Written by: Taboo, B. Earl
Art by: Juan Ferreyra
Colors by: Juan Ferreyra
Letters by: VC’s Travis Lanham
Cover art by: Rahzzah
Cover price: $3.99
Release date: December 28, 2022
Deadly Neighborhood Spider-Man #3 blurs the line between the waking world and dreams when the Demon Bear’s challenge to Spider-Man begins.
Is It Good?
Deadly Neighborhood Spider-Man #3 is confusing with a light dusting of cringe. Taboo and B. Earl’s premise about the overlapping corruption between dreams and reality is intriguingly creative, and Ferreyra’s art style is eye-catching, but the writing team tries too hard to blend symbolism, metaphor, and indigenous mysticism. The net result is an ambiguous mess. Plus, there’s an entire page of cringe that you should have expected, but it comes off worse than you could imagine.
When last we left Spidey, the Demon Bear issued a challenge – find and defeat the Demon Bear within a mystical maze before the end of three days, or the nightmare realm will overrun the physical world.
It sounds clear enough, but you have to wade through dialog about ancient myths and legends, heavy symbolic imagery that makes no sense without context, and events that spawn out of nowhere without explanation or apparent reason.
Now, Spidey is taken into the dream world by a talking crow to show Spidey a symbol that may or may not be connected to the science project Peter Parker is working on. Rather than hop on the clue, realizing the Demon Bear’s deadline is fast approaching, Peter heads out on an overnight hiking trip with Crystal. Apparently, saving the world from a catastrophe Peter may have helped create is not worth rescheduling a weekend getaway.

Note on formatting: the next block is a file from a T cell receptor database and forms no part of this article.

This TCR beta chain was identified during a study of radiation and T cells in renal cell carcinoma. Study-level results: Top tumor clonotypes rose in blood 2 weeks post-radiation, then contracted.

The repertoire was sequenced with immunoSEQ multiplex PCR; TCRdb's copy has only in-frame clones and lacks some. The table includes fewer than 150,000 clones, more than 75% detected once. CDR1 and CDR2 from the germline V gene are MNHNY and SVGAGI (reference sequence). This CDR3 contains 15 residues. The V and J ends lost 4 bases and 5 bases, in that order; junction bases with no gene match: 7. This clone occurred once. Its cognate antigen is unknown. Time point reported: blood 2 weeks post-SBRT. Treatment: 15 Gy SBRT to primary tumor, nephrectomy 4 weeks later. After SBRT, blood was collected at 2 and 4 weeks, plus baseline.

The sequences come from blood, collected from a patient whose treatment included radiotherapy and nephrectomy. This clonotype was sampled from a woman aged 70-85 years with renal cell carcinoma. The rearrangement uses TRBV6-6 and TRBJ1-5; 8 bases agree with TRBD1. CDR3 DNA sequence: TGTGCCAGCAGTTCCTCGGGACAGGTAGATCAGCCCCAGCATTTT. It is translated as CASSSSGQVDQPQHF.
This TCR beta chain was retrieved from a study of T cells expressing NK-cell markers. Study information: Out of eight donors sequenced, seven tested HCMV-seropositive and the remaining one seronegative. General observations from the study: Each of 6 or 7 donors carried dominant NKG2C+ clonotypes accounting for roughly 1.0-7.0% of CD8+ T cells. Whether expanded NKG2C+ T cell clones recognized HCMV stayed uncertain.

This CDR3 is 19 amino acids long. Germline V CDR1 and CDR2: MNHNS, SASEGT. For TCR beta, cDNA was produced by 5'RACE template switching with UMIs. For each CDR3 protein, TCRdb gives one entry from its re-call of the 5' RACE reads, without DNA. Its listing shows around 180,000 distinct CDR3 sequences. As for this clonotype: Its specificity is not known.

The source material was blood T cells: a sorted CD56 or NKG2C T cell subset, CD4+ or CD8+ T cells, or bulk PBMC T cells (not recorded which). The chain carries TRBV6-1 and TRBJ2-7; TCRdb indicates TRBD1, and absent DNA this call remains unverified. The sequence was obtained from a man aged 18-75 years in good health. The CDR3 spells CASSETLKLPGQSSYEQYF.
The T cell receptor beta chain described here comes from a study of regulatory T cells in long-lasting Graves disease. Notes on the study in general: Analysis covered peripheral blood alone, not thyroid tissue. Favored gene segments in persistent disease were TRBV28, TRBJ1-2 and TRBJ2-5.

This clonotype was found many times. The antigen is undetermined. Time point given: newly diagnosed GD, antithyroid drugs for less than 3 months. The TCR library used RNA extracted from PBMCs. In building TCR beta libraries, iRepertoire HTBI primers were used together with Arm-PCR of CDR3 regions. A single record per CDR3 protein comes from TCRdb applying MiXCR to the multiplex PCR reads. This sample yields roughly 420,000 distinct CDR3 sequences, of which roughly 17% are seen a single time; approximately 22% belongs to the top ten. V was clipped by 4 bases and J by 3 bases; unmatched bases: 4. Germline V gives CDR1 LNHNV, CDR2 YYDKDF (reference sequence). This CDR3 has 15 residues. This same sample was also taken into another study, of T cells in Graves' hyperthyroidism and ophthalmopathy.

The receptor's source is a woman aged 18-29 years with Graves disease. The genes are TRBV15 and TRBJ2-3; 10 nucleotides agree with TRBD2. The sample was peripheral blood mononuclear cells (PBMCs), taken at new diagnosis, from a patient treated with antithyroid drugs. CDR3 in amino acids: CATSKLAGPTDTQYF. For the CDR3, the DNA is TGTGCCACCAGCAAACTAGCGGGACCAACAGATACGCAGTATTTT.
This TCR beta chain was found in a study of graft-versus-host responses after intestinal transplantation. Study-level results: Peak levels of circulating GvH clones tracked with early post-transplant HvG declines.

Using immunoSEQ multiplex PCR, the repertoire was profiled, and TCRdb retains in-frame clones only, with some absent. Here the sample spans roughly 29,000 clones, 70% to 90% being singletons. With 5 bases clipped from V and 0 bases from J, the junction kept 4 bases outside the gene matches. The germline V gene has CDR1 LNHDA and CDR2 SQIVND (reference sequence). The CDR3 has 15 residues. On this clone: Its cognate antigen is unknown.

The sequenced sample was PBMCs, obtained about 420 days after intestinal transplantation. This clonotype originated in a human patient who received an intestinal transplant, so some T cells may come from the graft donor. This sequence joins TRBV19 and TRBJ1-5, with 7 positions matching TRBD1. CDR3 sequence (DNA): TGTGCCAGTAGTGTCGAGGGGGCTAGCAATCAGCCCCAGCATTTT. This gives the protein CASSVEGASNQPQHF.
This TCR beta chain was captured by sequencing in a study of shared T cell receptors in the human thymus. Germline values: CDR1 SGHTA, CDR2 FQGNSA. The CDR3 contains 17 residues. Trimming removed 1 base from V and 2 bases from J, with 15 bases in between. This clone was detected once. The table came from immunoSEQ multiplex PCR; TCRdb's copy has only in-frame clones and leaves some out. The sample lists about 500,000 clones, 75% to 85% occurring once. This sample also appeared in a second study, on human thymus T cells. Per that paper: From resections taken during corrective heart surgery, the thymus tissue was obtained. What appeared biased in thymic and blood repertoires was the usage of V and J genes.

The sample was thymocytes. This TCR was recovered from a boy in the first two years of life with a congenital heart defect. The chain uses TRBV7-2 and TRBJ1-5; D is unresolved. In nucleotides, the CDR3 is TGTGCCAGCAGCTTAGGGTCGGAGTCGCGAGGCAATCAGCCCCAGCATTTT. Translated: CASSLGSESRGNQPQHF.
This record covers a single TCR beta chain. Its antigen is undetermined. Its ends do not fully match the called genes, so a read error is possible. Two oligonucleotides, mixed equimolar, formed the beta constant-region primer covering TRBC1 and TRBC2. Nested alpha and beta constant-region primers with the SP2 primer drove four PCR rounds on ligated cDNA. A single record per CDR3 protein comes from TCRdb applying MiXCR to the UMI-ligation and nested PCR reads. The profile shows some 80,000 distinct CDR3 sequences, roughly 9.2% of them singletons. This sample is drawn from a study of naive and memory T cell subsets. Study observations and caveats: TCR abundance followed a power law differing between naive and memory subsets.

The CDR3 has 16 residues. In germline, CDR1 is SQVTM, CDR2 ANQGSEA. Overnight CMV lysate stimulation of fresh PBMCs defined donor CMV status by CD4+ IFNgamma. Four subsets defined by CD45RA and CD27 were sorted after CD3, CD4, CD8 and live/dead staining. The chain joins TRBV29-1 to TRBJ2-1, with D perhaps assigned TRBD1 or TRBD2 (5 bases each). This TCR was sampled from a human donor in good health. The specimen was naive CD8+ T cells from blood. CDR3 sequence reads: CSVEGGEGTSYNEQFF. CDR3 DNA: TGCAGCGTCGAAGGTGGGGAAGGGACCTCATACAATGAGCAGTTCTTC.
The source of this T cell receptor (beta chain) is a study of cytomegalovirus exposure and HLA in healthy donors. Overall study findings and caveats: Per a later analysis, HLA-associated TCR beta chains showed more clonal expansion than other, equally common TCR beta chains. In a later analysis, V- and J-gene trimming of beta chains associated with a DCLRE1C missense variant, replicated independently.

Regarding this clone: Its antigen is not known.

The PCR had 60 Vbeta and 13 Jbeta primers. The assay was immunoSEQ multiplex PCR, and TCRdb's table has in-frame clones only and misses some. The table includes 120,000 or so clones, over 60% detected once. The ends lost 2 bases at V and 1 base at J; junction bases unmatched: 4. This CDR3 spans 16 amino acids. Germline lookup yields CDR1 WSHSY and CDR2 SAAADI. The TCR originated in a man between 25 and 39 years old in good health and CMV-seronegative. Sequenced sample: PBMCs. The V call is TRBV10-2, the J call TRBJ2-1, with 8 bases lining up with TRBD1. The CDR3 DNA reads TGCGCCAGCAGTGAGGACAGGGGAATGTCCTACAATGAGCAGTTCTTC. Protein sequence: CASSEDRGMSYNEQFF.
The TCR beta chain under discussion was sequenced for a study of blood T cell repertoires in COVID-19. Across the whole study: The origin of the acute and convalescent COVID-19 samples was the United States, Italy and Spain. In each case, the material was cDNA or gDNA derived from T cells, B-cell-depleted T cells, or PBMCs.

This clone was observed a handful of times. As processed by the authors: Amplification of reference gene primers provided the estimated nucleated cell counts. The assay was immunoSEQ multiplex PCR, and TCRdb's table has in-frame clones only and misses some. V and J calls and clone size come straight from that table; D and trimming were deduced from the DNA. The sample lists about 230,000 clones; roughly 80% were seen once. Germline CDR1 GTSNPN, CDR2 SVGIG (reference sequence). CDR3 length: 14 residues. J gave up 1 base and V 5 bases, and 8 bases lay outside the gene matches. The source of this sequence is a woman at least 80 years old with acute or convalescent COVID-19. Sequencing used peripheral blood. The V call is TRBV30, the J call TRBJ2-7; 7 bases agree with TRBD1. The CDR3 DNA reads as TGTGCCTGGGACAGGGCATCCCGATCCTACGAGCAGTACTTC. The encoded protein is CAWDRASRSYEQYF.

Between the nightmarish visions, there’s yoga, more crows (Crows Crystal now sees, but again, doesn’t feel the need to investigate with any urgency), and a rousing game of frisbee. The writers can’t seem to settle on whether or not Spidey’s predicament is important, and it’s weirdly offputting.
Now, for the cringe. Yes, Taboo is a member of the musical group Black Eyed Peas (BEP). No, you shouldn’t be surprised when a reference is made to BEP. But here, an entire page, plus a few panels more, is taken up with people sitting in a car singing a BEP song. The song isn’t playing in the background while an important conversation takes place. There isn’t an important action happening outside the car to hold your attention. It’s just an entire page of Taboo’s self-promotion. Make of that what you will.
About The Reviewer: Gabriel Hernandez is the Publisher & EIC of ComicalOpinions.com, a comics review site dedicated to indie, small, and mid-sized publishers.
Deadly Neighborhood Spider-Man #3 is filled with intriguing art and imaginative ideas, but the over-reliance on heavy symbolism makes the plot often confusing, and the lack of character urgency against a world-ending threat is bizarre.